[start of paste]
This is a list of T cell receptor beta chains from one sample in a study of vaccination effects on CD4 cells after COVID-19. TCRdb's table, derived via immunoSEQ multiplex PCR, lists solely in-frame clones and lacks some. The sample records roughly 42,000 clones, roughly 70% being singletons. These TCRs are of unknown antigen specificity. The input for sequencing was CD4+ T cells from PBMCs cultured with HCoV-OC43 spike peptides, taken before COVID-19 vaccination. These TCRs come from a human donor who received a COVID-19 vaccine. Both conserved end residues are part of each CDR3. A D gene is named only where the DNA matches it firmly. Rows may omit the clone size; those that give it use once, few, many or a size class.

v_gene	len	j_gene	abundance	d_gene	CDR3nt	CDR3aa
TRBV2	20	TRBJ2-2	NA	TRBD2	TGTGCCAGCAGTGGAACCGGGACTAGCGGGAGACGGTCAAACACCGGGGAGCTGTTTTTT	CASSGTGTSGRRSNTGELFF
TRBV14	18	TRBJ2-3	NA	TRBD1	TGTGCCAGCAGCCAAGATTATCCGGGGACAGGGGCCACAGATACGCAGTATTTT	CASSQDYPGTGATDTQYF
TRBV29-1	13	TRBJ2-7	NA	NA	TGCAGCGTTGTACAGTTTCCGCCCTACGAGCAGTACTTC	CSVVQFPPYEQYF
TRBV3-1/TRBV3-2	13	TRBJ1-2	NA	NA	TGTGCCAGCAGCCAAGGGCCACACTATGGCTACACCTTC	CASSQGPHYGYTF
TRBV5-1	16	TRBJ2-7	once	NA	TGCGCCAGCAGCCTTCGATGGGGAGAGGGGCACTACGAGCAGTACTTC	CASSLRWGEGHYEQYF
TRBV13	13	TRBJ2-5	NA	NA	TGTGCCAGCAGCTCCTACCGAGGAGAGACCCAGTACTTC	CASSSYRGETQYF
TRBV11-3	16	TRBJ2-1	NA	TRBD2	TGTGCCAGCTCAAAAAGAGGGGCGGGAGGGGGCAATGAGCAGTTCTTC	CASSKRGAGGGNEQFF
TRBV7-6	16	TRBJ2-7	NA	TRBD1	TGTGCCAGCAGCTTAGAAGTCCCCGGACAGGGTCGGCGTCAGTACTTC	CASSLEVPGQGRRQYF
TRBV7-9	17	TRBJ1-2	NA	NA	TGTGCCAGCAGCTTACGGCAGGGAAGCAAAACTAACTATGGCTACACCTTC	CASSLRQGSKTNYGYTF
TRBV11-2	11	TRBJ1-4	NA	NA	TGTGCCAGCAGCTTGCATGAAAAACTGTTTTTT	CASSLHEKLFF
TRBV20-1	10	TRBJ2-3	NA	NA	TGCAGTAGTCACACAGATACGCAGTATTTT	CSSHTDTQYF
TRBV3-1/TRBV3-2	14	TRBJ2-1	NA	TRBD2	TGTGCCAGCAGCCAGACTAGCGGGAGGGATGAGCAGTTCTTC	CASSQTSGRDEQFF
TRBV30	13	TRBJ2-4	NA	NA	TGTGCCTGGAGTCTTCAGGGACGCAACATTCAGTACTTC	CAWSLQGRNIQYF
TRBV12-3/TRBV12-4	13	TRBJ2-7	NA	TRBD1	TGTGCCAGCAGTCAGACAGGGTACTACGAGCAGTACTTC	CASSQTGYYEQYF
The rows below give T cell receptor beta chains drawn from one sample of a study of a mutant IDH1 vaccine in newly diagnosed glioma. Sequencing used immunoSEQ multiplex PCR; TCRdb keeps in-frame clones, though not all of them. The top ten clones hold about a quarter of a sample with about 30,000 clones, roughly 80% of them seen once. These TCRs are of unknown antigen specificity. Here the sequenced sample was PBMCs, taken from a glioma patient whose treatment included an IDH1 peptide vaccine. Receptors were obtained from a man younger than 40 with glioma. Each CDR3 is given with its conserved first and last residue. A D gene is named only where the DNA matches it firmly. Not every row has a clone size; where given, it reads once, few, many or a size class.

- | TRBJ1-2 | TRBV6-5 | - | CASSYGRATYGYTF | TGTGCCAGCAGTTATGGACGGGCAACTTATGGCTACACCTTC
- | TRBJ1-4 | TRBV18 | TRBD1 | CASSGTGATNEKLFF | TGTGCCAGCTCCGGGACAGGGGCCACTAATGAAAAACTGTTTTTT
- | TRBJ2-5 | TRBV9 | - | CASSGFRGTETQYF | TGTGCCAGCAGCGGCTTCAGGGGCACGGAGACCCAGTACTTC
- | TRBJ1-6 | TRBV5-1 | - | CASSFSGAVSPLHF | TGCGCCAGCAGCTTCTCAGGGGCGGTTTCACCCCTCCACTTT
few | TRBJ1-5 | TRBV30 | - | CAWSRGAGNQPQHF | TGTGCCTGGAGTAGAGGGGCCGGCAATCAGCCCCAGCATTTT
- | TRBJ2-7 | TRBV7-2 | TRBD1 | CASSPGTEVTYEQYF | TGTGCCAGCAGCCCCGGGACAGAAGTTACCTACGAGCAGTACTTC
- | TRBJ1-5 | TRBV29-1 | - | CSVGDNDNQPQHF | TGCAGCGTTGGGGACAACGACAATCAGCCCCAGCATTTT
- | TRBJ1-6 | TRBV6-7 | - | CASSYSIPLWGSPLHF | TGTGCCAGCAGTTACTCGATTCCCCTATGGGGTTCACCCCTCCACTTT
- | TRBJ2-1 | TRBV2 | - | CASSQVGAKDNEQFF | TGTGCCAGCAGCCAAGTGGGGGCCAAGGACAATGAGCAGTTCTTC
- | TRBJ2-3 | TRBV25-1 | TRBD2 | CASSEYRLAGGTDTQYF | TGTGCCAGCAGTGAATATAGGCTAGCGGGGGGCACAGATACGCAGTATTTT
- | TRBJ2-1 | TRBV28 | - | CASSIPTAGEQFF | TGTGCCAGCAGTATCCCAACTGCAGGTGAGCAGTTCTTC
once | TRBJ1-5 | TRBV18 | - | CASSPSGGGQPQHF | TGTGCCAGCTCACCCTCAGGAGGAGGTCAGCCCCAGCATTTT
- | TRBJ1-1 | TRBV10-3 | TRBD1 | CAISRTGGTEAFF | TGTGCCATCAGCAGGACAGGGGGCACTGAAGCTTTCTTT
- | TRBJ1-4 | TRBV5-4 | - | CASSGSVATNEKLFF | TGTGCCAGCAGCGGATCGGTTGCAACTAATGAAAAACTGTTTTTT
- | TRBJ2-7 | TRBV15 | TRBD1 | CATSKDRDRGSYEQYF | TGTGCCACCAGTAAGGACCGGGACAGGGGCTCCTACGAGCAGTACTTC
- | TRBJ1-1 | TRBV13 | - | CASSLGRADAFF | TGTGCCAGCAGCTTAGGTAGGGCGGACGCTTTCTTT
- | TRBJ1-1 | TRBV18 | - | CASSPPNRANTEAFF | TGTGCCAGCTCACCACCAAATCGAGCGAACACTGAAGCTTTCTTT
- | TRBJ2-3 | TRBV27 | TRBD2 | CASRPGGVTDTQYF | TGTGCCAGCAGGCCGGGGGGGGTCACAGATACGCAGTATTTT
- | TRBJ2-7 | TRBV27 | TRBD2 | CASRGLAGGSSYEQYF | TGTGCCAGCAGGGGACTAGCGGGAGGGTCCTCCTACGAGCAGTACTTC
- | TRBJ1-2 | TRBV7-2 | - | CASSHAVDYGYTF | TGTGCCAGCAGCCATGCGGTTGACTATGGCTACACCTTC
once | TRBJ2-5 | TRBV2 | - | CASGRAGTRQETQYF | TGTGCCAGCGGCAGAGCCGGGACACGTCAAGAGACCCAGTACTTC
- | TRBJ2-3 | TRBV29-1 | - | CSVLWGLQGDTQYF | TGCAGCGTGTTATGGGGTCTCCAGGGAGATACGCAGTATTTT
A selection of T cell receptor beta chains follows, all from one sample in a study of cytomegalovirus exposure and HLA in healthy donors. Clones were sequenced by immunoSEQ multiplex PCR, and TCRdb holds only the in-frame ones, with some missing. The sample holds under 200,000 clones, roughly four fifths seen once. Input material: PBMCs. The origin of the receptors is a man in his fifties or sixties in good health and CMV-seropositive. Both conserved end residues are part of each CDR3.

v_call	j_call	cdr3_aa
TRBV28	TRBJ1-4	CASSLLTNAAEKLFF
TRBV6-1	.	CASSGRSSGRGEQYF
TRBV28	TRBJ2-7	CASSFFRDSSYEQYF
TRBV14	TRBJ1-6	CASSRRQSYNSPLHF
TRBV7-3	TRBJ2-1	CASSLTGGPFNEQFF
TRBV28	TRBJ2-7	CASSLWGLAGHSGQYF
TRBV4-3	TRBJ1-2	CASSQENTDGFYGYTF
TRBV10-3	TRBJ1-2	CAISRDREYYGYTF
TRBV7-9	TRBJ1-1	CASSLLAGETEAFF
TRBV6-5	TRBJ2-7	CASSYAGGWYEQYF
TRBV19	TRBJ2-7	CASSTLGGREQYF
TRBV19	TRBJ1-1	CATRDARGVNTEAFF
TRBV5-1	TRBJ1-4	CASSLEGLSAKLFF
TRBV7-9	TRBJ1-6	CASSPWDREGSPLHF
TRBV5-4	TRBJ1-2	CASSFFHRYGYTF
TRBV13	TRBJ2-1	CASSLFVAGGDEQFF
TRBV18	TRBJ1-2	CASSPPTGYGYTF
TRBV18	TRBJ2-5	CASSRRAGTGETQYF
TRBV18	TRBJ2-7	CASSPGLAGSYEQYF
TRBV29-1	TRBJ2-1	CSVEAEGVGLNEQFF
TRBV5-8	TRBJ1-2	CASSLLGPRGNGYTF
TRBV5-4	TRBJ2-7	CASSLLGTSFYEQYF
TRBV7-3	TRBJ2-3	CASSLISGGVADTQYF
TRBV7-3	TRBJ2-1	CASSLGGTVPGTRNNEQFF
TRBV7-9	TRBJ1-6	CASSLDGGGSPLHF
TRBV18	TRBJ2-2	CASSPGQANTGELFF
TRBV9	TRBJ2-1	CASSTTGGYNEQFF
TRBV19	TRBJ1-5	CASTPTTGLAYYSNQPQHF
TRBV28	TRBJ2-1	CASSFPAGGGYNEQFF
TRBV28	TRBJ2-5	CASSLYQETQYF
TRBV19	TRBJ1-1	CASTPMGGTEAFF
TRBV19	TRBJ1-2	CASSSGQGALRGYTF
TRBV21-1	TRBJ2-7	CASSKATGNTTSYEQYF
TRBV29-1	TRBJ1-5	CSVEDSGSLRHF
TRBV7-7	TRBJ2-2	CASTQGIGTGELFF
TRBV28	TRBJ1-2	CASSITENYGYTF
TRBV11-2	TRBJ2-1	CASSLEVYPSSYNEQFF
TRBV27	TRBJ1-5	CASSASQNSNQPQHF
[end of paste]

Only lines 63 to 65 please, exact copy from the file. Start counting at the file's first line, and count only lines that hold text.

TRBV5-4	TRBJ2-7	CASSLLGTSFYEQYF
TRBV7-3	TRBJ2-3	CASSLISGGVADTQYF
TRBV7-3	TRBJ2-1	CASSLGGTVPGTRNNEQFF